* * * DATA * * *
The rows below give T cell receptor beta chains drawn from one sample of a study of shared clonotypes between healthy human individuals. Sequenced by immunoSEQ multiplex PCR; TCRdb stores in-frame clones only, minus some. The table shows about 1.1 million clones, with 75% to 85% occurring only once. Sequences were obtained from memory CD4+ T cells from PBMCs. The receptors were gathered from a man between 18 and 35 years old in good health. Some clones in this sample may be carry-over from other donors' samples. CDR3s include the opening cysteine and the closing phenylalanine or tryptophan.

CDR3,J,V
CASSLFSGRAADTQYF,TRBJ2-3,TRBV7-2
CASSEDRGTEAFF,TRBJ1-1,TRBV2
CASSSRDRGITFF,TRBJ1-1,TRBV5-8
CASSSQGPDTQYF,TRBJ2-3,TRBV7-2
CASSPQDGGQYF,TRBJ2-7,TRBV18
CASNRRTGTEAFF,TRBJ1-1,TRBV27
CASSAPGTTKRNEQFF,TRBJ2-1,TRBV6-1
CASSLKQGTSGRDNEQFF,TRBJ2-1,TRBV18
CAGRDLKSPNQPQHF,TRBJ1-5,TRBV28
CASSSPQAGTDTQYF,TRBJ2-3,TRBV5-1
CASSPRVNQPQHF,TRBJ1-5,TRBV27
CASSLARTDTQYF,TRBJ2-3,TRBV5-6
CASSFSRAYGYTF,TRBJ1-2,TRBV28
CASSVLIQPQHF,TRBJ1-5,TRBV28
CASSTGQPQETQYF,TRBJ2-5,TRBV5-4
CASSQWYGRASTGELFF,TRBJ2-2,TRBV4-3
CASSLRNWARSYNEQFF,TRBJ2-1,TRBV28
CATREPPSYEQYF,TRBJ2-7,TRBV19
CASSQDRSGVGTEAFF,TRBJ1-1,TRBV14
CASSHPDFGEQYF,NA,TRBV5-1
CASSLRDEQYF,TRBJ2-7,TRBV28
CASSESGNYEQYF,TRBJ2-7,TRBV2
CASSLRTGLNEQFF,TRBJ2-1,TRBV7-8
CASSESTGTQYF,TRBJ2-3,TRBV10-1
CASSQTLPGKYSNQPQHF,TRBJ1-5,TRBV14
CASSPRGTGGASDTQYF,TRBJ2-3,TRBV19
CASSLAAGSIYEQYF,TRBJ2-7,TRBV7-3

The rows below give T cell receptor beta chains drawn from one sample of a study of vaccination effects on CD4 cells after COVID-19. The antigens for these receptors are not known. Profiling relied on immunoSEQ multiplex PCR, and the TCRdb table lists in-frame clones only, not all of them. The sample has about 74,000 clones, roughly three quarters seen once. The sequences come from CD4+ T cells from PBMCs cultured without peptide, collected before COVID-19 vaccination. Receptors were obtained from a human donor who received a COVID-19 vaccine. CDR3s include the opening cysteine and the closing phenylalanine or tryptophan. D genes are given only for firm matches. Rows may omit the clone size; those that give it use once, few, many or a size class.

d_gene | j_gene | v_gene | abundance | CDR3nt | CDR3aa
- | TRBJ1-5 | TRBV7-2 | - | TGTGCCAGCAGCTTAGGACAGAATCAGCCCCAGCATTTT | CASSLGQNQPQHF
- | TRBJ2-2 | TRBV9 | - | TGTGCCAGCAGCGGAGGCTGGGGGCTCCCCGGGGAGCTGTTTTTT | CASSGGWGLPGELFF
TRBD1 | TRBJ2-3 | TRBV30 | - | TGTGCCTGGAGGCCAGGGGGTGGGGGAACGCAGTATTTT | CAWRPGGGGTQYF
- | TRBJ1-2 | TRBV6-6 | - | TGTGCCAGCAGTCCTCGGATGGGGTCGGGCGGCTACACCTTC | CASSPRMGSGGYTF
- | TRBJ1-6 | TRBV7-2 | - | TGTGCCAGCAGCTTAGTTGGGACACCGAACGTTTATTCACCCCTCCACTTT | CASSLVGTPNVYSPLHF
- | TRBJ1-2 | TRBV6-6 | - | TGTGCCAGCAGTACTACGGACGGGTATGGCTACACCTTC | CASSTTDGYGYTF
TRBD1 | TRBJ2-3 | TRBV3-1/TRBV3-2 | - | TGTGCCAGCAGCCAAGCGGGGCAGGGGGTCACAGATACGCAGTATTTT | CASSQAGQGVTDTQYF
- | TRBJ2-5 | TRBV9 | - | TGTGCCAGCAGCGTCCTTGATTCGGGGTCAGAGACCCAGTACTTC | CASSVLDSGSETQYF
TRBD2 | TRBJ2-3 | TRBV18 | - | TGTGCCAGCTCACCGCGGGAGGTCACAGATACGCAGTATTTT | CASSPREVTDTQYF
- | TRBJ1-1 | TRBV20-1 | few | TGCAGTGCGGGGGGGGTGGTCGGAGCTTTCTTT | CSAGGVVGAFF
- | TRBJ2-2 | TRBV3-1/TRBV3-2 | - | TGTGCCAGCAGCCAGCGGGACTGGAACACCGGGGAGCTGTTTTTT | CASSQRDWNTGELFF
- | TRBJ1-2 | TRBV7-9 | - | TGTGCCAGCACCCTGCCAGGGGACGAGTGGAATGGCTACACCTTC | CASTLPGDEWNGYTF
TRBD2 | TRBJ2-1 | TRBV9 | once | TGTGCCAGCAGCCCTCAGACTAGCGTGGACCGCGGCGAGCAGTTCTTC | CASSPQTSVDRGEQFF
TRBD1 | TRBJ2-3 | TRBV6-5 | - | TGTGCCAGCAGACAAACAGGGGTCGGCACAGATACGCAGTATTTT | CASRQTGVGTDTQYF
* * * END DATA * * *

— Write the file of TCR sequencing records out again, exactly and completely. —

The rows below give T cell receptor beta chains drawn from one sample of a study of shared clonotypes between healthy human individuals. Sequenced by immunoSEQ multiplex PCR; TCRdb stores in-frame clones only, minus some. The table shows about 1.1 million clones, with 75% to 85% occurring only once. Sequences were obtained from memory CD4+ T cells from PBMCs. The receptors were gathered from a man between 18 and 35 years old in good health. Some clones in this sample may be carry-over from other donors' samples. CDR3s include the opening cysteine and the closing phenylalanine or tryptophan.

CDR3,J,V
CASSLFSGRAADTQYF,TRBJ2-3,TRBV7-2
CASSEDRGTEAFF,TRBJ1-1,TRBV2
CASSSRDRGITFF,TRBJ1-1,TRBV5-8
CASSSQGPDTQYF,TRBJ2-3,TRBV7-2
CASSPQDGGQYF,TRBJ2-7,TRBV18
CASNRRTGTEAFF,TRBJ1-1,TRBV27
CASSAPGTTKRNEQFF,TRBJ2-1,TRBV6-1
CASSLKQGTSGRDNEQFF,TRBJ2-1,TRBV18
CAGRDLKSPNQPQHF,TRBJ1-5,TRBV28
CASSSPQAGTDTQYF,TRBJ2-3,TRBV5-1
CASSPRVNQPQHF,TRBJ1-5,TRBV27
CASSLARTDTQYF,TRBJ2-3,TRBV5-6
CASSFSRAYGYTF,TRBJ1-2,TRBV28
CASSVLIQPQHF,TRBJ1-5,TRBV28
CASSTGQPQETQYF,TRBJ2-5,TRBV5-4
CASSQWYGRASTGELFF,TRBJ2-2,TRBV4-3
CASSLRNWARSYNEQFF,TRBJ2-1,TRBV28
CATREPPSYEQYF,TRBJ2-7,TRBV19
CASSQDRSGVGTEAFF,TRBJ1-1,TRBV14
CASSHPDFGEQYF,NA,TRBV5-1
CASSLRDEQYF,TRBJ2-7,TRBV28
CASSESGNYEQYF,TRBJ2-7,TRBV2
CASSLRTGLNEQFF,TRBJ2-1,TRBV7-8
CASSESTGTQYF,TRBJ2-3,TRBV10-1
CASSQTLPGKYSNQPQHF,TRBJ1-5,TRBV14
CASSPRGTGGASDTQYF,TRBJ2-3,TRBV19
CASSLAAGSIYEQYF,TRBJ2-7,TRBV7-3

The rows below give T cell receptor beta chains drawn from one sample of a study of vaccination effects on CD4 cells after COVID-19. The antigens for these receptors are not known. Profiling relied on immunoSEQ multiplex PCR, and the TCRdb table lists in-frame clones only, not all of them. The sample has about 74,000 clones, roughly three quarters seen once. The sequences come from CD4+ T cells from PBMCs cultured without peptide, collected before COVID-19 vaccination. Receptors were obtained from a human donor who received a COVID-19 vaccine. CDR3s include the opening cysteine and the closing phenylalanine or tryptophan. D genes are given only for firm matches. Rows may omit the clone size; those that give it use once, few, many or a size class.

d_gene | j_gene | v_gene | abundance | CDR3nt | CDR3aa
- | TRBJ1-5 | TRBV7-2 | - | TGTGCCAGCAGCTTAGGACAGAATCAGCCCCAGCATTTT | CASSLGQNQPQHF
- | TRBJ2-2 | TRBV9 | - | TGTGCCAGCAGCGGAGGCTGGGGGCTCCCCGGGGAGCTGTTTTTT | CASSGGWGLPGELFF
TRBD1 | TRBJ2-3 | TRBV30 | - | TGTGCCTGGAGGCCAGGGGGTGGGGGAACGCAGTATTTT | CAWRPGGGGTQYF
- | TRBJ1-2 | TRBV6-6 | - | TGTGCCAGCAGTCCTCGGATGGGGTCGGGCGGCTACACCTTC | CASSPRMGSGGYTF
- | TRBJ1-6 | TRBV7-2 | - | TGTGCCAGCAGCTTAGTTGGGACACCGAACGTTTATTCACCCCTCCACTTT | CASSLVGTPNVYSPLHF
- | TRBJ1-2 | TRBV6-6 | - | TGTGCCAGCAGTACTACGGACGGGTATGGCTACACCTTC | CASSTTDGYGYTF
TRBD1 | TRBJ2-3 | TRBV3-1/TRBV3-2 | - | TGTGCCAGCAGCCAAGCGGGGCAGGGGGTCACAGATACGCAGTATTTT | CASSQAGQGVTDTQYF
- | TRBJ2-5 | TRBV9 | - | TGTGCCAGCAGCGTCCTTGATTCGGGGTCAGAGACCCAGTACTTC | CASSVLDSGSETQYF
TRBD2 | TRBJ2-3 | TRBV18 | - | TGTGCCAGCTCACCGCGGGAGGTCACAGATACGCAGTATTTT | CASSPREVTDTQYF
- | TRBJ1-1 | TRBV20-1 | few | TGCAGTGCGGGGGGGGTGGTCGGAGCTTTCTTT | CSAGGVVGAFF
- | TRBJ2-2 | TRBV3-1/TRBV3-2 | - | TGTGCCAGCAGCCAGCGGGACTGGAACACCGGGGAGCTGTTTTTT | CASSQRDWNTGELFF
- | TRBJ1-2 | TRBV7-9 | - | TGTGCCAGCACCCTGCCAGGGGACGAGTGGAATGGCTACACCTTC | CASTLPGDEWNGYTF
TRBD2 | TRBJ2-1 | TRBV9 | once | TGTGCCAGCAGCCCTCAGACTAGCGTGGACCGCGGCGAGCAGTTCTTC | CASSPQTSVDRGEQFF
TRBD1 | TRBJ2-3 | TRBV6-5 | - | TGTGCCAGCAGACAAACAGGGGTCGGCACAGATACGCAGTATTTT | CASRQTGVGTDTQYF